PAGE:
U.S. Mortgage Rates Will Tumble to Four-Decade Low
By Kathleen M. Howley
Freddie Mac, the world's second- largest buyer of home loans, said the average U.S. fixed mortgage rate in 2008 probably will tumble more than three-quarters of a percentage point to the lowest in at least 45 years.
The average rate for a 30-year fixed mortgage will fall to 5.5 percent from 6.3 percent last year, the McLean, Virginia-based company said in a forecast today. That would be the lowest annual average in records that go back to 1963.
The low rates won't be enough to spur a recovery in the U.S. real estate market, said Brian Bethune, an economist at Global Insight Inc., based in Lexington, Massachusetts. Bethune forecasts the average fixed rate will be 5.4 percent this year.
``The lower rates, in themselves, are not going to cause a housing turnaround because they are second in importance to excess inventory and falling prices,'' Bethune said. ``People are going to stay away from the market if they see instability, and lenders are going to have a hard time valuing properties and issuing mortgages.''
Economic growth will slow to 2.3 percent this year from 2.5 percent last year, Freddie Mac said in the forecast. Inflation probably will be 2.5 percent, down from 2008's 4 percent, the report said. Freddie Mac would not comment on its forecast, according to spokeswoman Eileen Fitzpatrick.
A slowing economy and low inflation typically signal a reduction in long-term rates, set by investors in mortgage-backed securities, Bethune said.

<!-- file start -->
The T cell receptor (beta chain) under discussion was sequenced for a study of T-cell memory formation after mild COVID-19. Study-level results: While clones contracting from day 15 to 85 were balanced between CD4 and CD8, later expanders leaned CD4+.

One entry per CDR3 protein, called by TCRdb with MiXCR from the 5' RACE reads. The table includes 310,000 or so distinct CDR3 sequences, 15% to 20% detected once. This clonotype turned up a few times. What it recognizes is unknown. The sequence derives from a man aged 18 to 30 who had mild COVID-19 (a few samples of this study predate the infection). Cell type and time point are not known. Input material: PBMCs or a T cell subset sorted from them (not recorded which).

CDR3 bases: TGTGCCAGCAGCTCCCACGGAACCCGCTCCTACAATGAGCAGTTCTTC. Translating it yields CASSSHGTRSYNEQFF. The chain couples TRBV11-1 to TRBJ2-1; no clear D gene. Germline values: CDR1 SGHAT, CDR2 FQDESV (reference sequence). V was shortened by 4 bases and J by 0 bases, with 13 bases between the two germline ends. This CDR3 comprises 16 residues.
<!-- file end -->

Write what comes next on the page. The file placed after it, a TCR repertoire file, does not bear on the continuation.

Home Sales, Prices
Combined sales of new and existing homes probably will drop to 5 million in 2008 from 5.72 million last year, the third consecutive decline, Freddie Mac said. Sales will pick up in 2008, rising to 5.23 million, according to the forecast. Home prices probably will drop 5 percent in 2008 and 3 percent next year, Freddie Mac said, basing its estimate on its Conventional Mortgage Home Price Index that excludes loans above $417,000.
The Federal Reserve has slashed its benchmark rate twice this year in an attempt to avert the first recession since 2001. The January cuts totaling 1.25 percentage points were the largest one- month reductions since August 1982 when the Open Market Committee cut rates by 2 percentage points.
More than two-thirds of Americans own their own home, with total mortgage debt of $11 trillion, data compiled by the Fed show. About two-thirds of those loans are fixed-rate mortgages, according to the Federal Housing Finance Board.